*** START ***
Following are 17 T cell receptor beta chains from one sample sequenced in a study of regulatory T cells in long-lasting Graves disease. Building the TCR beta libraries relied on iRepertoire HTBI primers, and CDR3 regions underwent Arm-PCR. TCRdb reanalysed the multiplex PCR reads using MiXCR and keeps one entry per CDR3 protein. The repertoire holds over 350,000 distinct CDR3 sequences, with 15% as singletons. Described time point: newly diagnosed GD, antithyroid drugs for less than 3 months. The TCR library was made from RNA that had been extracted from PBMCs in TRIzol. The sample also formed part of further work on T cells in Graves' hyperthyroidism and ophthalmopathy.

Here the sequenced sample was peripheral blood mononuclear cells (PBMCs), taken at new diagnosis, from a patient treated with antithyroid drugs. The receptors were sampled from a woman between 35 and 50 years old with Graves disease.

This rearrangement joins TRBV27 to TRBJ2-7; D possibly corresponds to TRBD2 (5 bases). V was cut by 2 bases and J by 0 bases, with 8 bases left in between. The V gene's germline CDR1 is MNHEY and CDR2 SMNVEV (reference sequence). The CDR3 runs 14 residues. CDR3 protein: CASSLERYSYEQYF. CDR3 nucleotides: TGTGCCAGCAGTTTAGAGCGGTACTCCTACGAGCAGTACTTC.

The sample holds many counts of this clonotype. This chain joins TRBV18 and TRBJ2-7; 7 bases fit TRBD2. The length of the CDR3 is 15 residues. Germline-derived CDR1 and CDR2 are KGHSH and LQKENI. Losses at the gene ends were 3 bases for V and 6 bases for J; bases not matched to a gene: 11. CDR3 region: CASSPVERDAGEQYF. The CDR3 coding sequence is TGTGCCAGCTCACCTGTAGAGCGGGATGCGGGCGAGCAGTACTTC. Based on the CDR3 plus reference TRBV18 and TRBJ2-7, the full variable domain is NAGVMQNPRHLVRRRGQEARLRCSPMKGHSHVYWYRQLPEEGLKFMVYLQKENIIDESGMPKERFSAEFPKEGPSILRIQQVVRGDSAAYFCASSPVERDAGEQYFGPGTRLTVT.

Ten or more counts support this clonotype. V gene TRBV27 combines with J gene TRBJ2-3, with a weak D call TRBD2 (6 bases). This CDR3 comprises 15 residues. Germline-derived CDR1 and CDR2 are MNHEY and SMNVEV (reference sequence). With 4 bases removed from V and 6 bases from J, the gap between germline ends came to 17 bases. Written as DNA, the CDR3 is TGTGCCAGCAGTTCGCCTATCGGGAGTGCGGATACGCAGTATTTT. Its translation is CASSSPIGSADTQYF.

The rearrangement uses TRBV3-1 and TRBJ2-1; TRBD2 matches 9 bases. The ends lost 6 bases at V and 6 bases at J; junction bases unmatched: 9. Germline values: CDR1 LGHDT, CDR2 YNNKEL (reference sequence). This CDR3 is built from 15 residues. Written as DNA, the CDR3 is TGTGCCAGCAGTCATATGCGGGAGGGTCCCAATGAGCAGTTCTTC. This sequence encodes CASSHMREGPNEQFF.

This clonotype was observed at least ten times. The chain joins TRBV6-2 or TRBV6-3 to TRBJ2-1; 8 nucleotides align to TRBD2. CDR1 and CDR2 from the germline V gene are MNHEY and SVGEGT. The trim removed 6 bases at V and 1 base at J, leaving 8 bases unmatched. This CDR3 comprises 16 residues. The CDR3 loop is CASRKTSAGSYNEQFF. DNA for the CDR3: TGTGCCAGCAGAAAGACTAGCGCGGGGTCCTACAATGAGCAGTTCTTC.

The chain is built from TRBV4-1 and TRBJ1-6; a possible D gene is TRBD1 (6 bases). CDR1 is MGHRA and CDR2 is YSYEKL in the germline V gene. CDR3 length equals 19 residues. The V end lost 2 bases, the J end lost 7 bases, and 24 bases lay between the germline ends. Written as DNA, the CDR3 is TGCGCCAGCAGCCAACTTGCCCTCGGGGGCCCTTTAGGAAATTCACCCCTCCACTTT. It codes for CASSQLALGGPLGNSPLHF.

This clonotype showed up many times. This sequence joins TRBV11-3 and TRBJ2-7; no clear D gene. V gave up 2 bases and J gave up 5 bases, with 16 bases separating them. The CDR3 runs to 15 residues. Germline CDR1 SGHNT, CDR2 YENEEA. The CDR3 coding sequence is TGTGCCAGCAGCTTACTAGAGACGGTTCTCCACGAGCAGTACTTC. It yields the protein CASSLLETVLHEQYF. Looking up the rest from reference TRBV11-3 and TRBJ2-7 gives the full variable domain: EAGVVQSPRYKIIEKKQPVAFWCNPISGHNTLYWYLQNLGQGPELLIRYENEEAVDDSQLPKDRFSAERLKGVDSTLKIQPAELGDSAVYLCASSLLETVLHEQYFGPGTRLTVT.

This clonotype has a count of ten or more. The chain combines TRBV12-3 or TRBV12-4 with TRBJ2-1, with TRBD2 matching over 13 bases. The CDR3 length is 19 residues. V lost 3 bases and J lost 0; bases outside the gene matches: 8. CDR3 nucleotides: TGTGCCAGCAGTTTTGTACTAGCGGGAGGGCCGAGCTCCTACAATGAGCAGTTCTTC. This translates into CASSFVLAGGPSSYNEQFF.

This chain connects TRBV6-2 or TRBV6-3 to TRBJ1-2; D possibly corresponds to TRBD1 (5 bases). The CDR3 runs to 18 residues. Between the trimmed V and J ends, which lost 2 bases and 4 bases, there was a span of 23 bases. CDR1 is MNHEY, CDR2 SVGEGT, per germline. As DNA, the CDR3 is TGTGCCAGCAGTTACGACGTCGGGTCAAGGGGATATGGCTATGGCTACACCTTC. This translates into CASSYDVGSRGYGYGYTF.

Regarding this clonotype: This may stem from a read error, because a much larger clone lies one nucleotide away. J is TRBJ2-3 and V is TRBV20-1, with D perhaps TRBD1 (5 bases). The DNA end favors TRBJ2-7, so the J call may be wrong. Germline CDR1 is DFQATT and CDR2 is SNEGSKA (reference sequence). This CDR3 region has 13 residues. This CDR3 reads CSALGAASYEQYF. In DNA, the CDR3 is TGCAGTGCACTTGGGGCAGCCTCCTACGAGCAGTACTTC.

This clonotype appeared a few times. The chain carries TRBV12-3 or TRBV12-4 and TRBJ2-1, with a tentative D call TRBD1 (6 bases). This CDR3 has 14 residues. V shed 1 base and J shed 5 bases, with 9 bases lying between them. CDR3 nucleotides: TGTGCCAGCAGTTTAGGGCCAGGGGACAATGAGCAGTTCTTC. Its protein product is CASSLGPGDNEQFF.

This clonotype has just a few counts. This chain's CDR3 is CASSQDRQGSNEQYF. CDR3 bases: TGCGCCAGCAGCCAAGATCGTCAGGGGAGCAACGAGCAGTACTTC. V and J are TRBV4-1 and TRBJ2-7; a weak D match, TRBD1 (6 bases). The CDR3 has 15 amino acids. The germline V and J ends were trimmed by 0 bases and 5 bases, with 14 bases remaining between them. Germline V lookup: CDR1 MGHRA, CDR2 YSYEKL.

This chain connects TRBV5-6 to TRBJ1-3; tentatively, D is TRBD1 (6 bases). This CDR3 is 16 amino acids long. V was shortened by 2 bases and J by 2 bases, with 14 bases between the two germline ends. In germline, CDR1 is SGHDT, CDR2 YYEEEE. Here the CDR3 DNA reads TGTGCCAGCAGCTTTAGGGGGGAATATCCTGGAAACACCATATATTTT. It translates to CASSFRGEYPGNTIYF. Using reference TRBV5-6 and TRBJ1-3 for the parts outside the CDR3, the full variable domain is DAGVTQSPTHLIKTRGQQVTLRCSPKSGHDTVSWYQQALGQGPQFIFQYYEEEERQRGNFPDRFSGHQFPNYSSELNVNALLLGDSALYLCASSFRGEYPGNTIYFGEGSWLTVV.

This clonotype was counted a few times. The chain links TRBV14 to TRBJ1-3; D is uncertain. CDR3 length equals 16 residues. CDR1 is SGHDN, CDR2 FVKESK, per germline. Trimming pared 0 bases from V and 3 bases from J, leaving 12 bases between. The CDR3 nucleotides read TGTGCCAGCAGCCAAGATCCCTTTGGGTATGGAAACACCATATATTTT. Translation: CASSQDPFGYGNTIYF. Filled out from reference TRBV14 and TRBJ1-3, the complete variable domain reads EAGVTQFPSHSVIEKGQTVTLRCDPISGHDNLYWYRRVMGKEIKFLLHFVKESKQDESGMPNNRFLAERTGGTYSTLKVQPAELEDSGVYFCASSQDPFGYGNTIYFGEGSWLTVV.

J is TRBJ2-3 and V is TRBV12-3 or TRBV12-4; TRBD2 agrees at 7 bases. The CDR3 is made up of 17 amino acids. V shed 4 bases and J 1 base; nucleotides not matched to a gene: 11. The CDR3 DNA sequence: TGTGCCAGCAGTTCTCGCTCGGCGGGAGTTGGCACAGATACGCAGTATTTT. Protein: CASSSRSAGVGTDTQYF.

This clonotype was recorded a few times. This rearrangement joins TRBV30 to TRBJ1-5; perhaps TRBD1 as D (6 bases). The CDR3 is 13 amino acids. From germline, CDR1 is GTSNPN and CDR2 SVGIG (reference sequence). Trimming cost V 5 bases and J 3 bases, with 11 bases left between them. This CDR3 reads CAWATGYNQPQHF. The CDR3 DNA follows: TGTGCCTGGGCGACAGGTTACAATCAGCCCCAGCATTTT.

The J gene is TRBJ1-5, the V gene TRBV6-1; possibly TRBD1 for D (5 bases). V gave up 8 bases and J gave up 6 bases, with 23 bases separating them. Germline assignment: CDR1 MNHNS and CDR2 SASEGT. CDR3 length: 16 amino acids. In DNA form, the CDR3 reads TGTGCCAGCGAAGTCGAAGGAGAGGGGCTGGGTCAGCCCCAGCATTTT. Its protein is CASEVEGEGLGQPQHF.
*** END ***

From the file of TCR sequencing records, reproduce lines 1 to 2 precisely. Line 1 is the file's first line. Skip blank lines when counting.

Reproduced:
Following are 17 T cell receptor beta chains from one sample sequenced in a study of regulatory T cells in long-lasting Graves disease. Building the TCR beta libraries relied on iRepertoire HTBI primers, and CDR3 regions underwent Arm-PCR. TCRdb reanalysed the multiplex PCR reads using MiXCR and keeps one entry per CDR3 protein. The repertoire holds over 350,000 distinct CDR3 sequences, with 15% as singletons. Described time point: newly diagnosed GD, antithyroid drugs for less than 3 months. The TCR library was made from RNA that had been extracted from PBMCs in TRIzol. The sample also formed part of further work on T cells in Graves' hyperthyroidism and ophthalmopathy.

Here the sequenced sample was peripheral blood mononuclear cells (PBMCs), taken at new diagnosis, from a patient treated with antithyroid drugs. The receptors were sampled from a woman between 35 and 50 years old with Graves disease.